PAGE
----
A Winnipeg downtown development agency says it has bought the St. Regis Hotel on Smith Street, as part of a larger plan to revitalize the area.

CentreVenture, an arm's-length agency of the City of Winnipeg, announced on Thursday that it has concluded a deal to purchase the hotel and the parking lots that accompany it.

Buying the hotel is part of CentreVenture's broader plan to make downtown Winnipeg a "vibrant and healthy neighbourhood" and a "family-friendly" place, Mayor Sam Katz said in a release.

CentreVenture will take over ownership of the hotel, which currently accommodates short-term visitors and medical patients staying in Winnipeg, in January.

Mixed reaction

Many of the guests who have stayed at the St. Regis are First Nations members who come to Winnipeg for medical appointments.

Danny Ross, who stays at the hotel twice a month, said it would be a loss to many if it shuts down.

"It's really bad for the First Nations communities. We rely on this hotel for medicals and everything," Ross said.

But Carl Garrioch, who has stayed at the hotel once a month for the past 25 years, said he has seen fights, public displays of intoxication, gambling and panhandling both inside and outside.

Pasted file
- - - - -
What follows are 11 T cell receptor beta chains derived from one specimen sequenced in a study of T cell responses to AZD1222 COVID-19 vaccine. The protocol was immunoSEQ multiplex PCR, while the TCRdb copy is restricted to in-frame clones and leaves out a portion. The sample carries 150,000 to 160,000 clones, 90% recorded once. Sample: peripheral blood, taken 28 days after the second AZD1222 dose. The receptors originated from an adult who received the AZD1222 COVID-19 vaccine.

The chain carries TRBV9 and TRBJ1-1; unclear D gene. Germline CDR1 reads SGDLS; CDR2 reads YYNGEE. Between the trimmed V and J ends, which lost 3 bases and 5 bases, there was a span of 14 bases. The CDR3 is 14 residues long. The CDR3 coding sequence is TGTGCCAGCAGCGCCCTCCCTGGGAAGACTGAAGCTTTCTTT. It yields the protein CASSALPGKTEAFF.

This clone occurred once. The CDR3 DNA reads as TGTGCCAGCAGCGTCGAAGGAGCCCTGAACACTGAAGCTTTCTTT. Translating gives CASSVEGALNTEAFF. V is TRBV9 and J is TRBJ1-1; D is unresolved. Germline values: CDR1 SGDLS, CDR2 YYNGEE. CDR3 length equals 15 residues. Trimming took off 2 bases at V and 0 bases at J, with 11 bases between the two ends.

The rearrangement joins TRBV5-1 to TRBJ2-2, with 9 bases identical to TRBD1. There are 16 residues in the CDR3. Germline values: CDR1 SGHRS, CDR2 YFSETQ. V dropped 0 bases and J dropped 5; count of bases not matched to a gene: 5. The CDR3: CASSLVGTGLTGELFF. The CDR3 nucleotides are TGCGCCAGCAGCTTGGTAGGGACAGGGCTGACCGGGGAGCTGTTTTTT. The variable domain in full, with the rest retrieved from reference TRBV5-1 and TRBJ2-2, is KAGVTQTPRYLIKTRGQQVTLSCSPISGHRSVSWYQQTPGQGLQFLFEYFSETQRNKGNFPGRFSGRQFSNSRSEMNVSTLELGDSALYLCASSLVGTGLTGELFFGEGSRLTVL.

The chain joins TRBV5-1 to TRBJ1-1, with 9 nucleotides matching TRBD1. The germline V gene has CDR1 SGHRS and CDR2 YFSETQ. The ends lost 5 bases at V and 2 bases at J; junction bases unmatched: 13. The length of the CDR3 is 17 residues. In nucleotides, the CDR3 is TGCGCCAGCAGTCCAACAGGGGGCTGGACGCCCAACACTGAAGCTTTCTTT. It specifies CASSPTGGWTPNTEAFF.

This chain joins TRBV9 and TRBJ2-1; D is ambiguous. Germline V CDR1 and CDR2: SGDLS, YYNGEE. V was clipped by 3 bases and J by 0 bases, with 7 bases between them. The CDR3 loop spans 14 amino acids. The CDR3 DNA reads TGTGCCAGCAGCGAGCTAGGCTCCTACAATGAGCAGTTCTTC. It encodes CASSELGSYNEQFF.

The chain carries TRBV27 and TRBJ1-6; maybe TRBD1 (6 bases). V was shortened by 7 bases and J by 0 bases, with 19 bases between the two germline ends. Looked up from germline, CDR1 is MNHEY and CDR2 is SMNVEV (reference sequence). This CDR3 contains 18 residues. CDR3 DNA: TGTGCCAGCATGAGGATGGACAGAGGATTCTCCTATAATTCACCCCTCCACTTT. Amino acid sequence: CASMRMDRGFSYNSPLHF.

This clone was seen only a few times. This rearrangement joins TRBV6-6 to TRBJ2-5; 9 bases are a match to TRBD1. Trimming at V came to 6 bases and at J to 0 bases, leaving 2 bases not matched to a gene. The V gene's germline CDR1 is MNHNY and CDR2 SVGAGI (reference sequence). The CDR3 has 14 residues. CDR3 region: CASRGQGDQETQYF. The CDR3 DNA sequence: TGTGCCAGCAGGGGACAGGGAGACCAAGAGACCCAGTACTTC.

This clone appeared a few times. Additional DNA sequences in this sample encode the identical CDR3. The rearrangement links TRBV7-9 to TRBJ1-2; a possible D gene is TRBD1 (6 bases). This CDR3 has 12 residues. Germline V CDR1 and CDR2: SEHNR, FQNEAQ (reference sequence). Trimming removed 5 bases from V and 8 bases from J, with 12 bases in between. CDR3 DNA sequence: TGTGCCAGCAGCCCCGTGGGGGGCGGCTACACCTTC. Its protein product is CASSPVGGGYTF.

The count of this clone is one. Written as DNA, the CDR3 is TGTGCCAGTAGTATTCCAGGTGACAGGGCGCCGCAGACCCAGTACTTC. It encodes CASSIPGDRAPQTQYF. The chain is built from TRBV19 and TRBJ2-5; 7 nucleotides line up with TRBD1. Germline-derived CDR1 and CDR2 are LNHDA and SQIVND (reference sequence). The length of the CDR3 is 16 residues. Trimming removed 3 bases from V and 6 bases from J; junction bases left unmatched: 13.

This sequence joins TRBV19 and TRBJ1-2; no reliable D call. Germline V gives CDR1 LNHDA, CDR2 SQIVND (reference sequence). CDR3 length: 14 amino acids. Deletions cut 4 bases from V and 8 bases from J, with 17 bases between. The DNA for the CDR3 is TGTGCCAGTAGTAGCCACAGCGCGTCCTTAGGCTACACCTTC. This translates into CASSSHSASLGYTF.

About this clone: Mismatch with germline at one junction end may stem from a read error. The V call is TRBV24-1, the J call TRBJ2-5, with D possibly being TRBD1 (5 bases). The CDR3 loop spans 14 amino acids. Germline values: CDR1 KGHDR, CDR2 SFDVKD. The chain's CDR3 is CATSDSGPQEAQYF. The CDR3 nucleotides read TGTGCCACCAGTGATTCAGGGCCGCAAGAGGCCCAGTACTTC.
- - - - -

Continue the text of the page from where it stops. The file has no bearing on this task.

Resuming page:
"It's not safe for the older people or the young ones there," Garrioch said.

Various options on the table

CentreVenture president and CEO Ross McGowan says the St. Regis will remain open for the next year while officials decide what to do with it.

"We may keep it as a hotel, it may be student housing, it may be another form of affordable housing, we may tear it down with a new development. I think everything's on the table," McGowan told CBC News on Thursday evening.

"But let's use this time that we have to good thoughtful use and come up with the right solution for the property. It's an important one."

But while the hotel will continue to lodge guests, McGowan said the beverage room and video lottery terminal lounge will be closed as soon as CentreVenture takes over.

That means the hotel will become a dry facility, in which alcohol is prohibited.

"This should be an area of our city where everyone feels comfortable, no matter who they are and what time of day they're downtown," McGowan said.

Ross said while he's sad to hear the St. Regis might close, he added that there are many other hotels in downtown Winnipeg where people can stay.